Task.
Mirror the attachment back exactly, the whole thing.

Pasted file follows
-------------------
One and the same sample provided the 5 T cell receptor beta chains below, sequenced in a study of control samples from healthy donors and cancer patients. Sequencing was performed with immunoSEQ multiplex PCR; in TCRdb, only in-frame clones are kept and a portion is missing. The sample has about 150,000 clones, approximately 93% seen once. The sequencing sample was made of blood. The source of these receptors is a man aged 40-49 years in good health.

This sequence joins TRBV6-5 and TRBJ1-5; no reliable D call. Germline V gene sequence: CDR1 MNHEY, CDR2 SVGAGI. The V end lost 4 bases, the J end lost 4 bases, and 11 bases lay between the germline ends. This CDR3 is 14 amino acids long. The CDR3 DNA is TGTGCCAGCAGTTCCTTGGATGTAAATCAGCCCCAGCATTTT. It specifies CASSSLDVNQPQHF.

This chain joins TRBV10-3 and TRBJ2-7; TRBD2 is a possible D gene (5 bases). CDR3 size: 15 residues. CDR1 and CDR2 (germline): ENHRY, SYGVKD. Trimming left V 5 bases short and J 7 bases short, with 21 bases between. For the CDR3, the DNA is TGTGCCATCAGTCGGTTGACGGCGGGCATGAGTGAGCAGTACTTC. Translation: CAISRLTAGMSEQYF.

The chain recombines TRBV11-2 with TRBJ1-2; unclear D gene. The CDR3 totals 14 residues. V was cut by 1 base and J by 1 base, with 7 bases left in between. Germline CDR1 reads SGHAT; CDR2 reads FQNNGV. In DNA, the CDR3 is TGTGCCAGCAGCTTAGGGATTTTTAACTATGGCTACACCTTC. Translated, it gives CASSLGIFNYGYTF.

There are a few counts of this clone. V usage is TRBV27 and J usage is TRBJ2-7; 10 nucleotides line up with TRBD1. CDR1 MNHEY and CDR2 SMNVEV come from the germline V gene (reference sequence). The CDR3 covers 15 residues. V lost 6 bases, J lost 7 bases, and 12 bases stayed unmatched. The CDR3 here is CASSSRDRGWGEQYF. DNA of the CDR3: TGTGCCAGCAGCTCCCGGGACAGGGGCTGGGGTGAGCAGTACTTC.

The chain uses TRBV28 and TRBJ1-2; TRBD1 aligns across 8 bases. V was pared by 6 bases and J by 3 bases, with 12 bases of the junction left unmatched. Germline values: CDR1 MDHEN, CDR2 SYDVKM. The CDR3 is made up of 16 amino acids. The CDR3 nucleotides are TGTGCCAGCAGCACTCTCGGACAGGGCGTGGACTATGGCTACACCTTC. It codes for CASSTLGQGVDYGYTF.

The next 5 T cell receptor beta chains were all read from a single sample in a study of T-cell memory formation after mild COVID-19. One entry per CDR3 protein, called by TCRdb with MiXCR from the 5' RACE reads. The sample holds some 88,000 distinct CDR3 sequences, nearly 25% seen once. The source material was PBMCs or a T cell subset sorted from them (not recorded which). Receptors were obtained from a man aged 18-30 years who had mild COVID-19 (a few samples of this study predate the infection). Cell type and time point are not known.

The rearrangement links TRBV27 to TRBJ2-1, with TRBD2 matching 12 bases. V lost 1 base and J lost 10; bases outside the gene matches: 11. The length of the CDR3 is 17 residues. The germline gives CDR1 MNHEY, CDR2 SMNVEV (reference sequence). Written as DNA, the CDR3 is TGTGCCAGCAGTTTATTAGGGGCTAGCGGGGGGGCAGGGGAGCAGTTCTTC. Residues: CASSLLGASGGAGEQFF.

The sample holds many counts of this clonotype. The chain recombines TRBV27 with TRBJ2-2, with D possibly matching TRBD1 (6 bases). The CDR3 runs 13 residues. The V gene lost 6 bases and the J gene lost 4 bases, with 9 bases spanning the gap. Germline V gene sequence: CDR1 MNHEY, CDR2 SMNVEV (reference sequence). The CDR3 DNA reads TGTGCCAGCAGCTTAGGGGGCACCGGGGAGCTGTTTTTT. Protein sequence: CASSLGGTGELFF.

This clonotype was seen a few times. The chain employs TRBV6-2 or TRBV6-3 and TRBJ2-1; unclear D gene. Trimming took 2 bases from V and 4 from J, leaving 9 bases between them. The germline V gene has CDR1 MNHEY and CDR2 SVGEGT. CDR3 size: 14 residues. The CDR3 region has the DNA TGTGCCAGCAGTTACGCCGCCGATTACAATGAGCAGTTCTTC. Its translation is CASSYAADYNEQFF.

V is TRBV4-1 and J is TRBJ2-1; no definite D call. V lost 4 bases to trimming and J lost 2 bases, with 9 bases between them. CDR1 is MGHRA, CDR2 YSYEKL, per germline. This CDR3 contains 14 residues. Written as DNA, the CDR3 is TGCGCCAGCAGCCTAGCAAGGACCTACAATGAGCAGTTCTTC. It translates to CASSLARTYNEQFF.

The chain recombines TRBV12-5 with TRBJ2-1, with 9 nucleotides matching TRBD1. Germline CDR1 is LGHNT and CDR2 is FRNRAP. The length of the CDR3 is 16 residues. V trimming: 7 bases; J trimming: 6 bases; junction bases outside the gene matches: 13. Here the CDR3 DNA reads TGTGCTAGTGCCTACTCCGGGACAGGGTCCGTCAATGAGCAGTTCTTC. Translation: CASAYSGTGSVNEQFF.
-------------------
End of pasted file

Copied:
One and the same sample provided the 5 T cell receptor beta chains below, sequenced in a study of control samples from healthy donors and cancer patients. Sequencing was performed with immunoSEQ multiplex PCR; in TCRdb, only in-frame clones are kept and a portion is missing. The sample has about 150,000 clones, approximately 93% seen once. The sequencing sample was made of blood. The source of these receptors is a man aged 40-49 years in good health.

This sequence joins TRBV6-5 and TRBJ1-5; no reliable D call. Germline V gene sequence: CDR1 MNHEY, CDR2 SVGAGI. The V end lost 4 bases, the J end lost 4 bases, and 11 bases lay between the germline ends. This CDR3 is 14 amino acids long. The CDR3 DNA is TGTGCCAGCAGTTCCTTGGATGTAAATCAGCCCCAGCATTTT. It specifies CASSSLDVNQPQHF.

This chain joins TRBV10-3 and TRBJ2-7; TRBD2 is a possible D gene (5 bases). CDR3 size: 15 residues. CDR1 and CDR2 (germline): ENHRY, SYGVKD. Trimming left V 5 bases short and J 7 bases short, with 21 bases between. For the CDR3, the DNA is TGTGCCATCAGTCGGTTGACGGCGGGCATGAGTGAGCAGTACTTC. Translation: CAISRLTAGMSEQYF.

The chain recombines TRBV11-2 with TRBJ1-2; unclear D gene. The CDR3 totals 14 residues. V was cut by 1 base and J by 1 base, with 7 bases left in between. Germline CDR1 reads SGHAT; CDR2 reads FQNNGV. In DNA, the CDR3 is TGTGCCAGCAGCTTAGGGATTTTTAACTATGGCTACACCTTC. Translated, it gives CASSLGIFNYGYTF.

There are a few counts of this clone. V usage is TRBV27 and J usage is TRBJ2-7; 10 nucleotides line up with TRBD1. CDR1 MNHEY and CDR2 SMNVEV come from the germline V gene (reference sequence). The CDR3 covers 15 residues. V lost 6 bases, J lost 7 bases, and 12 bases stayed unmatched. The CDR3 here is CASSSRDRGWGEQYF. DNA of the CDR3: TGTGCCAGCAGCTCCCGGGACAGGGGCTGGGGTGAGCAGTACTTC.

The chain uses TRBV28 and TRBJ1-2; TRBD1 aligns across 8 bases. V was pared by 6 bases and J by 3 bases, with 12 bases of the junction left unmatched. Germline values: CDR1 MDHEN, CDR2 SYDVKM. The CDR3 is made up of 16 amino acids. The CDR3 nucleotides are TGTGCCAGCAGCACTCTCGGACAGGGCGTGGACTATGGCTACACCTTC. It codes for CASSTLGQGVDYGYTF.

The next 5 T cell receptor beta chains were all read from a single sample in a study of T-cell memory formation after mild COVID-19. One entry per CDR3 protein, called by TCRdb with MiXCR from the 5' RACE reads. The sample holds some 88,000 distinct CDR3 sequences, nearly 25% seen once. The source material was PBMCs or a T cell subset sorted from them (not recorded which). Receptors were obtained from a man aged 18-30 years who had mild COVID-19 (a few samples of this study predate the infection). Cell type and time point are not known.

The rearrangement links TRBV27 to TRBJ2-1, with TRBD2 matching 12 bases. V lost 1 base and J lost 10; bases outside the gene matches: 11. The length of the CDR3 is 17 residues. The germline gives CDR1 MNHEY, CDR2 SMNVEV (reference sequence). Written as DNA, the CDR3 is TGTGCCAGCAGTTTATTAGGGGCTAGCGGGGGGGCAGGGGAGCAGTTCTTC. Residues: CASSLLGASGGAGEQFF.

The sample holds many counts of this clonotype. The chain recombines TRBV27 with TRBJ2-2, with D possibly matching TRBD1 (6 bases). The CDR3 runs 13 residues. The V gene lost 6 bases and the J gene lost 4 bases, with 9 bases spanning the gap. Germline V gene sequence: CDR1 MNHEY, CDR2 SMNVEV (reference sequence). The CDR3 DNA reads TGTGCCAGCAGCTTAGGGGGCACCGGGGAGCTGTTTTTT. Protein sequence: CASSLGGTGELFF.

This clonotype was seen a few times. The chain employs TRBV6-2 or TRBV6-3 and TRBJ2-1; unclear D gene. Trimming took 2 bases from V and 4 from J, leaving 9 bases between them. The germline V gene has CDR1 MNHEY and CDR2 SVGEGT. CDR3 size: 14 residues. The CDR3 region has the DNA TGTGCCAGCAGTTACGCCGCCGATTACAATGAGCAGTTCTTC. Its translation is CASSYAADYNEQFF.

V is TRBV4-1 and J is TRBJ2-1; no definite D call. V lost 4 bases to trimming and J lost 2 bases, with 9 bases between them. CDR1 is MGHRA, CDR2 YSYEKL, per germline. This CDR3 contains 14 residues. Written as DNA, the CDR3 is TGCGCCAGCAGCCTAGCAAGGACCTACAATGAGCAGTTCTTC. It translates to CASSLARTYNEQFF.

The chain recombines TRBV12-5 with TRBJ2-1, with 9 nucleotides matching TRBD1. Germline CDR1 is LGHNT and CDR2 is FRNRAP. The length of the CDR3 is 16 residues. V trimming: 7 bases; J trimming: 6 bases; junction bases outside the gene matches: 13. Here the CDR3 DNA reads TGTGCTAGTGCCTACTCCGGGACAGGGTCCGTCAATGAGCAGTTCTTC. Translation: CASAYSGTGSVNEQFF.